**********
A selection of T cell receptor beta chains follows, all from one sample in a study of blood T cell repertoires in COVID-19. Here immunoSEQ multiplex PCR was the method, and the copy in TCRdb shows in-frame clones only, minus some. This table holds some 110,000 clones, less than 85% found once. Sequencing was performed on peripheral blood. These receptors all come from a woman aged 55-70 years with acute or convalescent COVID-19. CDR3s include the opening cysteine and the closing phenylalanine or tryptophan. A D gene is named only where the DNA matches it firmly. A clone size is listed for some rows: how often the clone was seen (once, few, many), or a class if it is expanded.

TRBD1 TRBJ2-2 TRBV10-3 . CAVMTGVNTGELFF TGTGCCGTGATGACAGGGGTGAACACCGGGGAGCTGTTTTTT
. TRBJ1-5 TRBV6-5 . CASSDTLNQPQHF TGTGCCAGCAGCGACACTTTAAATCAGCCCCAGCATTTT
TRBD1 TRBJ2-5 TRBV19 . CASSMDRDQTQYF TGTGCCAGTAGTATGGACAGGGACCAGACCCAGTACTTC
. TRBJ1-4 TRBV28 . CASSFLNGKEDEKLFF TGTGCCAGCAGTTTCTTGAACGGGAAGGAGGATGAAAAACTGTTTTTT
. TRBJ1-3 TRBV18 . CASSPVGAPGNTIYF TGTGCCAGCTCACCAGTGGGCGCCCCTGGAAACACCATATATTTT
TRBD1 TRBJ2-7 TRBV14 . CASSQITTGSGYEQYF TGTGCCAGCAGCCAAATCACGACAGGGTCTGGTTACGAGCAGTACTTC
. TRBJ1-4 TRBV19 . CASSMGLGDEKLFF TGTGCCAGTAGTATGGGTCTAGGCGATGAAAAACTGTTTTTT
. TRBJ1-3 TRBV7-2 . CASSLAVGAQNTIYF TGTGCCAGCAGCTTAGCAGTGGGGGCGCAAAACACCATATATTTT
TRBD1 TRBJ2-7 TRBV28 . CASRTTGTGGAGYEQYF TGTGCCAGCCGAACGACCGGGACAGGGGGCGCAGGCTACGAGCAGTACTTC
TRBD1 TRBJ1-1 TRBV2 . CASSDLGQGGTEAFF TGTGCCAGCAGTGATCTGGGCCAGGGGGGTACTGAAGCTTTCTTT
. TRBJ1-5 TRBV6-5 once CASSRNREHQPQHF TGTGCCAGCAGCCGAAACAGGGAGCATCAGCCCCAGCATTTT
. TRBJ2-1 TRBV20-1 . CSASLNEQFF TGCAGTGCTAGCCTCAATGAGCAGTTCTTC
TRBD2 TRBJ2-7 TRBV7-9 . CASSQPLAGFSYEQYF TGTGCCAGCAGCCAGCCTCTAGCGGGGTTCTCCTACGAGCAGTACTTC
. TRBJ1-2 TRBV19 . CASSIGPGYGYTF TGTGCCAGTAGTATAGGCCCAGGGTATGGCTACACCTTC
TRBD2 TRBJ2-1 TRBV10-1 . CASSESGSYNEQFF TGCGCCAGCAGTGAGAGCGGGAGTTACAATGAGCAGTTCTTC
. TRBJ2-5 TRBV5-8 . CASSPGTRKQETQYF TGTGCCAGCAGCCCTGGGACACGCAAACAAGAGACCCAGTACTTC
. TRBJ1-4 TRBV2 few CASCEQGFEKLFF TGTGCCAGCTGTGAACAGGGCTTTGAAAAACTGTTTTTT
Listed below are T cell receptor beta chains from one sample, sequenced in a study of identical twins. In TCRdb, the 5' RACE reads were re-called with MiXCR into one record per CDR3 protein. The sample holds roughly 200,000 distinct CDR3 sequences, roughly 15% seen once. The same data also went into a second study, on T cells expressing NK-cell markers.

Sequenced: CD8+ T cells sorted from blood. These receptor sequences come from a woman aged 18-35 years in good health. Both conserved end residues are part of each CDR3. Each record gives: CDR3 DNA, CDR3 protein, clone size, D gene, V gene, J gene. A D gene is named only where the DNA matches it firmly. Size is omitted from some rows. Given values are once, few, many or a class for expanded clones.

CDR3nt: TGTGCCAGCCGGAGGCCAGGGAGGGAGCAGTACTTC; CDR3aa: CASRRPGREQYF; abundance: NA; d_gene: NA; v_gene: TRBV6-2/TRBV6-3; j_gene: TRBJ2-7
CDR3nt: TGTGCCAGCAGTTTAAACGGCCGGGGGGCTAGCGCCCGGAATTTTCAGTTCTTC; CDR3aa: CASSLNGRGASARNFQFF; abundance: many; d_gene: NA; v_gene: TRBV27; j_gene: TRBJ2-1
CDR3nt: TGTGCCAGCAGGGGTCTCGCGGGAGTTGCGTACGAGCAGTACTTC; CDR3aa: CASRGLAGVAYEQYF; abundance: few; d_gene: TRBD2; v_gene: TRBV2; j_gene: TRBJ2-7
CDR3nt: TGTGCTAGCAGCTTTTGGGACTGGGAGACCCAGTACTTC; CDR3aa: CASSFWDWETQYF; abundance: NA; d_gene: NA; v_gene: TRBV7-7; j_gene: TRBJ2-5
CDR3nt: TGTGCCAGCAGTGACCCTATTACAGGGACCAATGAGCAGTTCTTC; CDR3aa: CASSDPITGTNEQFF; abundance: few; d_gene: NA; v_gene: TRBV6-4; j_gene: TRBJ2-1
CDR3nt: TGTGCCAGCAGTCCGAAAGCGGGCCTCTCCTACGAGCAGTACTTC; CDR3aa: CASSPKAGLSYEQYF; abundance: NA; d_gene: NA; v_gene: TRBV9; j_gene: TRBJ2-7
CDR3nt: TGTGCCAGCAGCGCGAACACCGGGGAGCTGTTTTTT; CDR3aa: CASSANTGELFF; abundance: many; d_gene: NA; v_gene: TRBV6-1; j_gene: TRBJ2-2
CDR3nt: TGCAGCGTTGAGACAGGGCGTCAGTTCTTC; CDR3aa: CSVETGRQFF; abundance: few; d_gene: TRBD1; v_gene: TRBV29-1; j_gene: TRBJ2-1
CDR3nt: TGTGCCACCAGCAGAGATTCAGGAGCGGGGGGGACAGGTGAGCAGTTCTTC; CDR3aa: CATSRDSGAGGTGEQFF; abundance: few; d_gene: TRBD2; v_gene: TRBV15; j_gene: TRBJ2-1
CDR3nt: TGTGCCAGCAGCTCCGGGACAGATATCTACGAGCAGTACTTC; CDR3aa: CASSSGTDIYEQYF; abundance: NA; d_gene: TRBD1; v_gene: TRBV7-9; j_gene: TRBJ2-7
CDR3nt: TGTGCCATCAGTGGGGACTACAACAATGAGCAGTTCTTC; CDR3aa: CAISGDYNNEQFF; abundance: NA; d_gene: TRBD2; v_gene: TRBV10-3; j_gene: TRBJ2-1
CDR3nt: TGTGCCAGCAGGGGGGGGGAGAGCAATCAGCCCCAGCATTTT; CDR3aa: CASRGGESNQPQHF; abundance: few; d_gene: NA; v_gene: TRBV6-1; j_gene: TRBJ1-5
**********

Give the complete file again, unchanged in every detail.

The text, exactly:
A selection of T cell receptor beta chains follows, all from one sample in a study of blood T cell repertoires in COVID-19. Here immunoSEQ multiplex PCR was the method, and the copy in TCRdb shows in-frame clones only, minus some. This table holds some 110,000 clones, less than 85% found once. Sequencing was performed on peripheral blood. These receptors all come from a woman aged 55-70 years with acute or convalescent COVID-19. CDR3s include the opening cysteine and the closing phenylalanine or tryptophan. A D gene is named only where the DNA matches it firmly. A clone size is listed for some rows: how often the clone was seen (once, few, many), or a class if it is expanded.

TRBD1 TRBJ2-2 TRBV10-3 . CAVMTGVNTGELFF TGTGCCGTGATGACAGGGGTGAACACCGGGGAGCTGTTTTTT
. TRBJ1-5 TRBV6-5 . CASSDTLNQPQHF TGTGCCAGCAGCGACACTTTAAATCAGCCCCAGCATTTT
TRBD1 TRBJ2-5 TRBV19 . CASSMDRDQTQYF TGTGCCAGTAGTATGGACAGGGACCAGACCCAGTACTTC
. TRBJ1-4 TRBV28 . CASSFLNGKEDEKLFF TGTGCCAGCAGTTTCTTGAACGGGAAGGAGGATGAAAAACTGTTTTTT
. TRBJ1-3 TRBV18 . CASSPVGAPGNTIYF TGTGCCAGCTCACCAGTGGGCGCCCCTGGAAACACCATATATTTT
TRBD1 TRBJ2-7 TRBV14 . CASSQITTGSGYEQYF TGTGCCAGCAGCCAAATCACGACAGGGTCTGGTTACGAGCAGTACTTC
. TRBJ1-4 TRBV19 . CASSMGLGDEKLFF TGTGCCAGTAGTATGGGTCTAGGCGATGAAAAACTGTTTTTT
. TRBJ1-3 TRBV7-2 . CASSLAVGAQNTIYF TGTGCCAGCAGCTTAGCAGTGGGGGCGCAAAACACCATATATTTT
TRBD1 TRBJ2-7 TRBV28 . CASRTTGTGGAGYEQYF TGTGCCAGCCGAACGACCGGGACAGGGGGCGCAGGCTACGAGCAGTACTTC
TRBD1 TRBJ1-1 TRBV2 . CASSDLGQGGTEAFF TGTGCCAGCAGTGATCTGGGCCAGGGGGGTACTGAAGCTTTCTTT
. TRBJ1-5 TRBV6-5 once CASSRNREHQPQHF TGTGCCAGCAGCCGAAACAGGGAGCATCAGCCCCAGCATTTT
. TRBJ2-1 TRBV20-1 . CSASLNEQFF TGCAGTGCTAGCCTCAATGAGCAGTTCTTC
TRBD2 TRBJ2-7 TRBV7-9 . CASSQPLAGFSYEQYF TGTGCCAGCAGCCAGCCTCTAGCGGGGTTCTCCTACGAGCAGTACTTC
. TRBJ1-2 TRBV19 . CASSIGPGYGYTF TGTGCCAGTAGTATAGGCCCAGGGTATGGCTACACCTTC
TRBD2 TRBJ2-1 TRBV10-1 . CASSESGSYNEQFF TGCGCCAGCAGTGAGAGCGGGAGTTACAATGAGCAGTTCTTC
. TRBJ2-5 TRBV5-8 . CASSPGTRKQETQYF TGTGCCAGCAGCCCTGGGACACGCAAACAAGAGACCCAGTACTTC
. TRBJ1-4 TRBV2 few CASCEQGFEKLFF TGTGCCAGCTGTGAACAGGGCTTTGAAAAACTGTTTTTT
Listed below are T cell receptor beta chains from one sample, sequenced in a study of identical twins. In TCRdb, the 5' RACE reads were re-called with MiXCR into one record per CDR3 protein. The sample holds roughly 200,000 distinct CDR3 sequences, roughly 15% seen once. The same data also went into a second study, on T cells expressing NK-cell markers.

Sequenced: CD8+ T cells sorted from blood. These receptor sequences come from a woman aged 18-35 years in good health. Both conserved end residues are part of each CDR3. Each record gives: CDR3 DNA, CDR3 protein, clone size, D gene, V gene, J gene. A D gene is named only where the DNA matches it firmly. Size is omitted from some rows. Given values are once, few, many or a class for expanded clones.

CDR3nt: TGTGCCAGCCGGAGGCCAGGGAGGGAGCAGTACTTC; CDR3aa: CASRRPGREQYF; abundance: NA; d_gene: NA; v_gene: TRBV6-2/TRBV6-3; j_gene: TRBJ2-7
CDR3nt: TGTGCCAGCAGTTTAAACGGCCGGGGGGCTAGCGCCCGGAATTTTCAGTTCTTC; CDR3aa: CASSLNGRGASARNFQFF; abundance: many; d_gene: NA; v_gene: TRBV27; j_gene: TRBJ2-1
CDR3nt: TGTGCCAGCAGGGGTCTCGCGGGAGTTGCGTACGAGCAGTACTTC; CDR3aa: CASRGLAGVAYEQYF; abundance: few; d_gene: TRBD2; v_gene: TRBV2; j_gene: TRBJ2-7
CDR3nt: TGTGCTAGCAGCTTTTGGGACTGGGAGACCCAGTACTTC; CDR3aa: CASSFWDWETQYF; abundance: NA; d_gene: NA; v_gene: TRBV7-7; j_gene: TRBJ2-5
CDR3nt: TGTGCCAGCAGTGACCCTATTACAGGGACCAATGAGCAGTTCTTC; CDR3aa: CASSDPITGTNEQFF; abundance: few; d_gene: NA; v_gene: TRBV6-4; j_gene: TRBJ2-1
CDR3nt: TGTGCCAGCAGTCCGAAAGCGGGCCTCTCCTACGAGCAGTACTTC; CDR3aa: CASSPKAGLSYEQYF; abundance: NA; d_gene: NA; v_gene: TRBV9; j_gene: TRBJ2-7
CDR3nt: TGTGCCAGCAGCGCGAACACCGGGGAGCTGTTTTTT; CDR3aa: CASSANTGELFF; abundance: many; d_gene: NA; v_gene: TRBV6-1; j_gene: TRBJ2-2
CDR3nt: TGCAGCGTTGAGACAGGGCGTCAGTTCTTC; CDR3aa: CSVETGRQFF; abundance: few; d_gene: TRBD1; v_gene: TRBV29-1; j_gene: TRBJ2-1
CDR3nt: TGTGCCACCAGCAGAGATTCAGGAGCGGGGGGGACAGGTGAGCAGTTCTTC; CDR3aa: CATSRDSGAGGTGEQFF; abundance: few; d_gene: TRBD2; v_gene: TRBV15; j_gene: TRBJ2-1
CDR3nt: TGTGCCAGCAGCTCCGGGACAGATATCTACGAGCAGTACTTC; CDR3aa: CASSSGTDIYEQYF; abundance: NA; d_gene: TRBD1; v_gene: TRBV7-9; j_gene: TRBJ2-7
CDR3nt: TGTGCCATCAGTGGGGACTACAACAATGAGCAGTTCTTC; CDR3aa: CAISGDYNNEQFF; abundance: NA; d_gene: TRBD2; v_gene: TRBV10-3; j_gene: TRBJ2-1
CDR3nt: TGTGCCAGCAGGGGGGGGGAGAGCAATCAGCCCCAGCATTTT; CDR3aa: CASRGGESNQPQHF; abundance: few; d_gene: NA; v_gene: TRBV6-1; j_gene: TRBJ1-5